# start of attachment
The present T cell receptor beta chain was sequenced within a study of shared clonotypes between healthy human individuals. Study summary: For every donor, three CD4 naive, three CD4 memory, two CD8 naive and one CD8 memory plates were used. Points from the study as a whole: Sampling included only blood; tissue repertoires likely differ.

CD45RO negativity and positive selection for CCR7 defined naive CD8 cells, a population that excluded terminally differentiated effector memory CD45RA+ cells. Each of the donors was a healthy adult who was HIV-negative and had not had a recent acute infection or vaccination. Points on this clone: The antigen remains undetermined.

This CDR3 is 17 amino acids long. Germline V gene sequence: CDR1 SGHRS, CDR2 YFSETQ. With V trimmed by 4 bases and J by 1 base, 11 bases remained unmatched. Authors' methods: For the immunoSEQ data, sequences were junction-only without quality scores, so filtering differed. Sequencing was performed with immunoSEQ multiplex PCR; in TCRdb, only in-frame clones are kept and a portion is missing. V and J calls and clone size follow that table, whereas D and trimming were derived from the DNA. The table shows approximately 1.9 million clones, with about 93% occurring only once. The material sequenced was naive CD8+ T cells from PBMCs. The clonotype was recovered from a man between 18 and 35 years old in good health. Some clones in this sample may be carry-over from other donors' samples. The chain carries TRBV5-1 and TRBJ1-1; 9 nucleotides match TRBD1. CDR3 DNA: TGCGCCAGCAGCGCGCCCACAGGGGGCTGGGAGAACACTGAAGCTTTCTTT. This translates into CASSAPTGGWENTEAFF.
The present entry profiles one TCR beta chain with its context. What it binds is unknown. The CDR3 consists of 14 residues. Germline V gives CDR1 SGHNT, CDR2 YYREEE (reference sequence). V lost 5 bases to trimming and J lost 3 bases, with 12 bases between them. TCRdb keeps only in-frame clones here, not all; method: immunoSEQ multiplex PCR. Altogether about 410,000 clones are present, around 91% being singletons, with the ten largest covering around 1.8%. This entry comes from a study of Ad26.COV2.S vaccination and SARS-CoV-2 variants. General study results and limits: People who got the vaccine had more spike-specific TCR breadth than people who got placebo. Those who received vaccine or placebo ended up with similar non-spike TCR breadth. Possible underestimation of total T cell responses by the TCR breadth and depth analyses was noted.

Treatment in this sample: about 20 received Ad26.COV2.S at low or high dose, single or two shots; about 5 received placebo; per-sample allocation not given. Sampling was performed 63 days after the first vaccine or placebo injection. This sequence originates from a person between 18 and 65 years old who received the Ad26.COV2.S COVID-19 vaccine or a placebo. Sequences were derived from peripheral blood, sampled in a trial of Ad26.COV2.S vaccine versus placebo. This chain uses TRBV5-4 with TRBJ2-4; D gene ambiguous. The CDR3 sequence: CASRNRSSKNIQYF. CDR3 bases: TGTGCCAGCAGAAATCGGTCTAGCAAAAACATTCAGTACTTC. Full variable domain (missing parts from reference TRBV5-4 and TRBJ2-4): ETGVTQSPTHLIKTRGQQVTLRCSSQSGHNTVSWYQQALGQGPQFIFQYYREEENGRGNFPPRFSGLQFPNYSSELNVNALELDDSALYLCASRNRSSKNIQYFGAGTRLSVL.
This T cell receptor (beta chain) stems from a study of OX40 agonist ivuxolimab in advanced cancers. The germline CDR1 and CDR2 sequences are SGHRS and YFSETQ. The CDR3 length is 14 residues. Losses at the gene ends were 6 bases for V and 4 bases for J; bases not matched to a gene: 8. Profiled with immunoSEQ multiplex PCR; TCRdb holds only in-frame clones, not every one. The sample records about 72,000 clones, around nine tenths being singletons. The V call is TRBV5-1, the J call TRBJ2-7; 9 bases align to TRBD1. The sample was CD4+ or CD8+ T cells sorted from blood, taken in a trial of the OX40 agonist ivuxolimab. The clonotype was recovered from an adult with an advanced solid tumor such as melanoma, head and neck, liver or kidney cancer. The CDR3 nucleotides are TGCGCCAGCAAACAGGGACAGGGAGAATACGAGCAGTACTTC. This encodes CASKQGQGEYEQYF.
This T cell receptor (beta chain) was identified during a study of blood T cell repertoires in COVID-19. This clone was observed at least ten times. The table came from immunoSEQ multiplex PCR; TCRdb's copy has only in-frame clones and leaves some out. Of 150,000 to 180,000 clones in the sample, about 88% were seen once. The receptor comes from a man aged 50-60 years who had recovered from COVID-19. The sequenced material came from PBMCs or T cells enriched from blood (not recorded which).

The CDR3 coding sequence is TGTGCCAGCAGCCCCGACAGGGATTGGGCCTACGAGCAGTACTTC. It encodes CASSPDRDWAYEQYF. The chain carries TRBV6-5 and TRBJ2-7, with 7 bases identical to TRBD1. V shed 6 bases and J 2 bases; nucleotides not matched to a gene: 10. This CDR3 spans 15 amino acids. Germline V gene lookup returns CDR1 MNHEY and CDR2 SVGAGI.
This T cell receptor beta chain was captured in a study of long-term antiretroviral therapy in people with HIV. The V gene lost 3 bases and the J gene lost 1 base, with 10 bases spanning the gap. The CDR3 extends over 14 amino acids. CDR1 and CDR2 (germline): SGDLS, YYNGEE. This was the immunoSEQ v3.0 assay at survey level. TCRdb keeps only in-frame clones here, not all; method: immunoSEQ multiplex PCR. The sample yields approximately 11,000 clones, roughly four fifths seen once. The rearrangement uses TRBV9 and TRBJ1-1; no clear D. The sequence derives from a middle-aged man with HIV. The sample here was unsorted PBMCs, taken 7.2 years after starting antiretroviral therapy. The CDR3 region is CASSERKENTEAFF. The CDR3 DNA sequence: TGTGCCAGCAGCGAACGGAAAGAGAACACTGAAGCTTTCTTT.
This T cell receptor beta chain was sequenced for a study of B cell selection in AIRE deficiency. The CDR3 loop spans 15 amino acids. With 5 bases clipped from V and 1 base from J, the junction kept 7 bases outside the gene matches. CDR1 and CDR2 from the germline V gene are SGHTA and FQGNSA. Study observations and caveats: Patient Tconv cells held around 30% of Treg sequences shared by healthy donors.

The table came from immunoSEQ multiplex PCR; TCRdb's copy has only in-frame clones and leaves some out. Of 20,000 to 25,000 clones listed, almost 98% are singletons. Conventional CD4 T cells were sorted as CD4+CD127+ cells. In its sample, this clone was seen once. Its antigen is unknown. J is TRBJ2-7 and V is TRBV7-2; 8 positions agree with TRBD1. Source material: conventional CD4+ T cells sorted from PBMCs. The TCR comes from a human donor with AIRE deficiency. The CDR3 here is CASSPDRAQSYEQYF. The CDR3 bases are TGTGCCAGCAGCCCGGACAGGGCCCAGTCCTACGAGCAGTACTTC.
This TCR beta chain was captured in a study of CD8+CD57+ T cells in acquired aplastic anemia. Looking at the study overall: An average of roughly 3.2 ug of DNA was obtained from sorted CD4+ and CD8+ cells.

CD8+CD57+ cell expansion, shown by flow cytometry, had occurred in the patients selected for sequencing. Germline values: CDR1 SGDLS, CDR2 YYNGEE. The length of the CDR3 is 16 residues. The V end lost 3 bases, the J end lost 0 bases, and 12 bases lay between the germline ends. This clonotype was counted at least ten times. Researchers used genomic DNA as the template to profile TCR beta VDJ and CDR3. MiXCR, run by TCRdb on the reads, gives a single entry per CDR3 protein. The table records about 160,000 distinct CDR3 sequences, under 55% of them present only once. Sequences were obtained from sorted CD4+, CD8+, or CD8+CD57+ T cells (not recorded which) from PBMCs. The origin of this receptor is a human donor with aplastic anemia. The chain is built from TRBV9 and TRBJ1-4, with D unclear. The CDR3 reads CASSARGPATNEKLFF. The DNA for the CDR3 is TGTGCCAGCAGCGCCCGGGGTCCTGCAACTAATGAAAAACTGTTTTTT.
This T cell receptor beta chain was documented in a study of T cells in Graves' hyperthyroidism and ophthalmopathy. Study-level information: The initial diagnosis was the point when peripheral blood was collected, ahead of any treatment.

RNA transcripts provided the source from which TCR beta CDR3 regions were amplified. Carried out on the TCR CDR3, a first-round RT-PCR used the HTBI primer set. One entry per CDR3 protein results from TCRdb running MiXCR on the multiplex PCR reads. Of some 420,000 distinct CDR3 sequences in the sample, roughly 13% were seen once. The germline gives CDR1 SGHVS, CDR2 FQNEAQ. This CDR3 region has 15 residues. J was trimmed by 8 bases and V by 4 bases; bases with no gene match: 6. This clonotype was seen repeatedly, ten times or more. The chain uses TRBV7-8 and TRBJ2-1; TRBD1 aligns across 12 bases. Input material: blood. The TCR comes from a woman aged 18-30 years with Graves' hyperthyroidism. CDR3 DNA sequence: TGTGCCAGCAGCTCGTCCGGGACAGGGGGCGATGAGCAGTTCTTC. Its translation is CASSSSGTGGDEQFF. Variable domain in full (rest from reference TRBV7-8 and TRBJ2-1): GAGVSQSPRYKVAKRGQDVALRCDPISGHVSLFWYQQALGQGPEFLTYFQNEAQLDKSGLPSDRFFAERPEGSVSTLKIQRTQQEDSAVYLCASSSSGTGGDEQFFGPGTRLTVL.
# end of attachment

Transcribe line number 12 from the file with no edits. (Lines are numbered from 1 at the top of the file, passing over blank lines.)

This TCR beta chain was captured in a study of CD8+CD57+ T cells in acquired aplastic anemia. Looking at the study overall: An average of roughly 3.2 ug of DNA was obtained from sorted CD4+ and CD8+ cells.